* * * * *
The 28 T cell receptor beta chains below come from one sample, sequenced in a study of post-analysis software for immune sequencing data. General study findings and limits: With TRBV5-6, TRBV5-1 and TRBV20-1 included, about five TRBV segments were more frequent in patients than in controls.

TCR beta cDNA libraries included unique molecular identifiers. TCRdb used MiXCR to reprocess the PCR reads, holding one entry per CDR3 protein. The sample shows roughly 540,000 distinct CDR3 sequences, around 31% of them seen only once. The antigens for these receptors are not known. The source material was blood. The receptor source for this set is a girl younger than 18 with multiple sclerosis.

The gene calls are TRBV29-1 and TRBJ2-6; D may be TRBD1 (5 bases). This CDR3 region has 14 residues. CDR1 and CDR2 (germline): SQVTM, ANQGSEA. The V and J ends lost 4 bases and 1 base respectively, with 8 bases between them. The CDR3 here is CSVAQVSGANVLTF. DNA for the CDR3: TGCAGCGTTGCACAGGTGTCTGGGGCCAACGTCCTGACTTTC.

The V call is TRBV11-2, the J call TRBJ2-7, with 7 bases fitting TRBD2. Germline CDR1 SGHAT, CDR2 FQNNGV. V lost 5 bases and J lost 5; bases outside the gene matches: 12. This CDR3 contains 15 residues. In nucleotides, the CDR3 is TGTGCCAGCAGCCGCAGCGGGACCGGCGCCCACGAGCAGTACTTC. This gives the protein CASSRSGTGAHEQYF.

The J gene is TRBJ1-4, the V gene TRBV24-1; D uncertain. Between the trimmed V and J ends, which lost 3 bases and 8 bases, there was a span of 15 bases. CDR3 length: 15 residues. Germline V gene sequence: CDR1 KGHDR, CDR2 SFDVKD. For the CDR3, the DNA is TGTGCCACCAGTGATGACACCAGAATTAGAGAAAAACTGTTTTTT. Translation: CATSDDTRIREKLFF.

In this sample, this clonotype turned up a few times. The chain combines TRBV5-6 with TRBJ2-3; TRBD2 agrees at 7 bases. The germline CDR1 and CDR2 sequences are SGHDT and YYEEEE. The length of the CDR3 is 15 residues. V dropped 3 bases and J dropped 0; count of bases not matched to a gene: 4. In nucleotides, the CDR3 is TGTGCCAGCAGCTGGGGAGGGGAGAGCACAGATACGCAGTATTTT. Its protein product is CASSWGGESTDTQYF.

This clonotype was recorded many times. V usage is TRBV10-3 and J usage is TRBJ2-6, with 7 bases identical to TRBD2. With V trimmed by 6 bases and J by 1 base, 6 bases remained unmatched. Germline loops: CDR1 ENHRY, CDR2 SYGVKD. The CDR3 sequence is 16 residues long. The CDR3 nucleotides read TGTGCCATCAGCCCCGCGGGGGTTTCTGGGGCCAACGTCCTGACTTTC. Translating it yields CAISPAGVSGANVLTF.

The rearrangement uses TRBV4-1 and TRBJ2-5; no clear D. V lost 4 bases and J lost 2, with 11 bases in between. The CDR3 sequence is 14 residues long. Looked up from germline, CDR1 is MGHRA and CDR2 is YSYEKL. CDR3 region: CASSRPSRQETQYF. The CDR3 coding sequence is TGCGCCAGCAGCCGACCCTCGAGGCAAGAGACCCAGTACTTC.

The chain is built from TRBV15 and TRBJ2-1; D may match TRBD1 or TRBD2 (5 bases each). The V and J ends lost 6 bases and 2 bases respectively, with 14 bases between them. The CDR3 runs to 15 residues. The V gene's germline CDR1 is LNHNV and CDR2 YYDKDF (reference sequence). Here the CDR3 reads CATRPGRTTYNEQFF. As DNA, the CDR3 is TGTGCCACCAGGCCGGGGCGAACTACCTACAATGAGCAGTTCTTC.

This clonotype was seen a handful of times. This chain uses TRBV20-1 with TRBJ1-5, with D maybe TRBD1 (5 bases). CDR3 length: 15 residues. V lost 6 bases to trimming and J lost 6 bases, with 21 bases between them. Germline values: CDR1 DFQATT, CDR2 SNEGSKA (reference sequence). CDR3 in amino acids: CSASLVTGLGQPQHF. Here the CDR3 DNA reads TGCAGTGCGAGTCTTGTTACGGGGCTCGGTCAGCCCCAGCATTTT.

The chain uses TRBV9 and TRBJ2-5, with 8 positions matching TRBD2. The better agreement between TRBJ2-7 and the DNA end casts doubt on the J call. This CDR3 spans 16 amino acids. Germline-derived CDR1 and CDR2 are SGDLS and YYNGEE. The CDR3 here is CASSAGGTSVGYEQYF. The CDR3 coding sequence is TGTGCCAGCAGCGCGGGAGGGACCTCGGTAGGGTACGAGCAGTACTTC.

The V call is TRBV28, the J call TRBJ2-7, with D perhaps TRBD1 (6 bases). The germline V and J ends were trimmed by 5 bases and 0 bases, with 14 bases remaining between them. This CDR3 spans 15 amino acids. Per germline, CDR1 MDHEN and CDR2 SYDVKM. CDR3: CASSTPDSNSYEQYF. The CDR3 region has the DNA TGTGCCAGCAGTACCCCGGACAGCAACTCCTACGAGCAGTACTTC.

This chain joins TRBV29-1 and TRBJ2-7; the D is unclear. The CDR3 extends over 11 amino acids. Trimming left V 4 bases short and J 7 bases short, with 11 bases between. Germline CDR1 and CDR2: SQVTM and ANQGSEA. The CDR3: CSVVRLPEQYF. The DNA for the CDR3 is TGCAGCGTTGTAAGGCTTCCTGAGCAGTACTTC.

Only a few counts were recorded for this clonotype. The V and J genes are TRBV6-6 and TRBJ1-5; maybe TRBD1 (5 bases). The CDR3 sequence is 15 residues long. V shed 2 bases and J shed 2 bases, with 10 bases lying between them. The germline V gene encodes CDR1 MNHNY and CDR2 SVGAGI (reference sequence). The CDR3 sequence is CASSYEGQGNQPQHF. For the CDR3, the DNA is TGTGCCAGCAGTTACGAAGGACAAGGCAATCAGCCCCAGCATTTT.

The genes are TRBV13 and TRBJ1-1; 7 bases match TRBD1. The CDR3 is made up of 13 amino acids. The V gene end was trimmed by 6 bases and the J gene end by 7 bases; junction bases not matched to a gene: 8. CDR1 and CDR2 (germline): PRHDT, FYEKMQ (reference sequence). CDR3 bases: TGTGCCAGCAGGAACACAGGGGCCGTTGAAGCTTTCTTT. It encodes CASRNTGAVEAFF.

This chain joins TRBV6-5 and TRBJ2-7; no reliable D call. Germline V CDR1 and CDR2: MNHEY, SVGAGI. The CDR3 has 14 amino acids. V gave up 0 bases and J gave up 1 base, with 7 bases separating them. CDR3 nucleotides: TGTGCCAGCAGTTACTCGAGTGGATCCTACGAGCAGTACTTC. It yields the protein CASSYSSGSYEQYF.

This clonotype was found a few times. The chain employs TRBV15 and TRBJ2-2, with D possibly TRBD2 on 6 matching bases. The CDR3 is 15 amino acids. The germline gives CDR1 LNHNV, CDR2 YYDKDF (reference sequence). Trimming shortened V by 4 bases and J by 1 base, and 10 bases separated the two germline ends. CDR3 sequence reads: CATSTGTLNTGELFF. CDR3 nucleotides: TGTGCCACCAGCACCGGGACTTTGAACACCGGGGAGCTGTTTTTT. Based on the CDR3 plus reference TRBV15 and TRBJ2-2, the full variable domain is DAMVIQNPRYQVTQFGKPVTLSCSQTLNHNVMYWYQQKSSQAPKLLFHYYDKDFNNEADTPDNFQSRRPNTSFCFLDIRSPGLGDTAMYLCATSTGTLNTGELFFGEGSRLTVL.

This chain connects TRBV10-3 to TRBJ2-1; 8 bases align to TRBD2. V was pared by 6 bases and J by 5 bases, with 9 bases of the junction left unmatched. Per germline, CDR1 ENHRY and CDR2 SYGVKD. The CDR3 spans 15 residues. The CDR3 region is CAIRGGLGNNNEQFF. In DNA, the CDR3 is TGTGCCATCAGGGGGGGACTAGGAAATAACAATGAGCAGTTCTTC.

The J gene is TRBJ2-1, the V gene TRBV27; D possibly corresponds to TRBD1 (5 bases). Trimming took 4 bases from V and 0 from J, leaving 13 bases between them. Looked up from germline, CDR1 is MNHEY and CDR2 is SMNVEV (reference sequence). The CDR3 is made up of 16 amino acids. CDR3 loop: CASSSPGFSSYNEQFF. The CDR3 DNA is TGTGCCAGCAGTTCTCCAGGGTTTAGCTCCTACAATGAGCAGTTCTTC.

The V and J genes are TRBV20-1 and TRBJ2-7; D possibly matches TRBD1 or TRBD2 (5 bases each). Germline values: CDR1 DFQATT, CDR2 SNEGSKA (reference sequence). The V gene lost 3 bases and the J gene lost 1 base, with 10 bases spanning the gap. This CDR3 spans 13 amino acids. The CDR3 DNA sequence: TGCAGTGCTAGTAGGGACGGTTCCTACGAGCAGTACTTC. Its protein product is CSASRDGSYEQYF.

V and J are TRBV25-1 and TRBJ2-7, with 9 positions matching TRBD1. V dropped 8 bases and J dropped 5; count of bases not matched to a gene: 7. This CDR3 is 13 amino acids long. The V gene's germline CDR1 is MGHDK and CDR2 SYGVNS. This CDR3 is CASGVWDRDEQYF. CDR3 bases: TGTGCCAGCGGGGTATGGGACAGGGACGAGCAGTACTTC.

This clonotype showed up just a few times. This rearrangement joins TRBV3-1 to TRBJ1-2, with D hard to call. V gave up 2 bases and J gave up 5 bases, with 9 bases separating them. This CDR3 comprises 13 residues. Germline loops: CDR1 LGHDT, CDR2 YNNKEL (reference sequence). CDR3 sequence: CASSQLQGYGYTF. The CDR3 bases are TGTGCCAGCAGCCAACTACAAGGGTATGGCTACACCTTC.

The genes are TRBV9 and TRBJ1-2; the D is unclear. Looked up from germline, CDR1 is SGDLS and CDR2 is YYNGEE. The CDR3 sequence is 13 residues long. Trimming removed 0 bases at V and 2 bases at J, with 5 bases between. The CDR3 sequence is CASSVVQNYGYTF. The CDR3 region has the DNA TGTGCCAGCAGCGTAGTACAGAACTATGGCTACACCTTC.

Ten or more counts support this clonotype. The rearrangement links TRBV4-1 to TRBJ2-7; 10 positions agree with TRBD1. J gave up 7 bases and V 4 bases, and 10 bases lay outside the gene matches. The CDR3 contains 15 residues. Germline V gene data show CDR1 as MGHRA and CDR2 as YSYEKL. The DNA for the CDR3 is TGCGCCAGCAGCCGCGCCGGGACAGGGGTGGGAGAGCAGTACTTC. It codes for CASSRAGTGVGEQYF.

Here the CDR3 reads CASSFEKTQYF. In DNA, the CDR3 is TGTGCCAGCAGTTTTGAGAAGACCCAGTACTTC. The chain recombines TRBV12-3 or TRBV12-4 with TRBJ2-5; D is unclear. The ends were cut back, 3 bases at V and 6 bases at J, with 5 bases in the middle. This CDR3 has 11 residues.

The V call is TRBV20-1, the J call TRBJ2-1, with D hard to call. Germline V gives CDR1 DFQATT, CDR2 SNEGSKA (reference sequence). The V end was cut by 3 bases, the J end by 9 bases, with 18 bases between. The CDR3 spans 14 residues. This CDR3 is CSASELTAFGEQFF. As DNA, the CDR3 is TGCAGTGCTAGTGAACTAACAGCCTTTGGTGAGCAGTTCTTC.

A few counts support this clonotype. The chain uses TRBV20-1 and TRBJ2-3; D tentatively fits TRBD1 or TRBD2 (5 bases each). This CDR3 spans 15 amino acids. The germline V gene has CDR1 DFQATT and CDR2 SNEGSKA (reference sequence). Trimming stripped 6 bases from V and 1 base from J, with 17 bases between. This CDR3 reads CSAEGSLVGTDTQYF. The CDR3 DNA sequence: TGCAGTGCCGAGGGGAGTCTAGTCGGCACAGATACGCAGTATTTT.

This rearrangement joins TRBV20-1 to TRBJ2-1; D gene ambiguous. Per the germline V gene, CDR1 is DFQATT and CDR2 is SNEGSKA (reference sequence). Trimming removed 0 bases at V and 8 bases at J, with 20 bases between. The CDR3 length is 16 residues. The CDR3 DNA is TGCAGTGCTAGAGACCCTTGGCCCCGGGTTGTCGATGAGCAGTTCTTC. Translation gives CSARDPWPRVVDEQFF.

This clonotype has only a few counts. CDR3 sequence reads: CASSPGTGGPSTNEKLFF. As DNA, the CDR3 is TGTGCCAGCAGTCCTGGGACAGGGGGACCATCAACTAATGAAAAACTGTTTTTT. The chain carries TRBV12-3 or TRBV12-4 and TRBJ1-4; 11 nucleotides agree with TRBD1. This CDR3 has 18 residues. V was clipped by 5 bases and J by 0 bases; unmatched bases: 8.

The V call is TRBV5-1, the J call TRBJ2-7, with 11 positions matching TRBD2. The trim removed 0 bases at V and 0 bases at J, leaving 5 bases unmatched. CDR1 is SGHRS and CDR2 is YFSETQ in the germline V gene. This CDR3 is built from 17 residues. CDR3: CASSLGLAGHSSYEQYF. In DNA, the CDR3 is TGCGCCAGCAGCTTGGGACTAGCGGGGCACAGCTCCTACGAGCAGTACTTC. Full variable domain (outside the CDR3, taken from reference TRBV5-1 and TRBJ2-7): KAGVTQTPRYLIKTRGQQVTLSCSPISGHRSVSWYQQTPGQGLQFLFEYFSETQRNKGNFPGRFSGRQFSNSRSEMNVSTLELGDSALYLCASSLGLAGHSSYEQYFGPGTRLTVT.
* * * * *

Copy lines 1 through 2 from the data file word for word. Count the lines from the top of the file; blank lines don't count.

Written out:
The 28 T cell receptor beta chains below come from one sample, sequenced in a study of post-analysis software for immune sequencing data. General study findings and limits: With TRBV5-6, TRBV5-1 and TRBV20-1 included, about five TRBV segments were more frequent in patients than in controls.

TCR beta cDNA libraries included unique molecular identifiers. TCRdb used MiXCR to reprocess the PCR reads, holding one entry per CDR3 protein. The sample shows roughly 540,000 distinct CDR3 sequences, around 31% of them seen only once. The antigens for these receptors are not known. The source material was blood. The receptor source for this set is a girl younger than 18 with multiple sclerosis.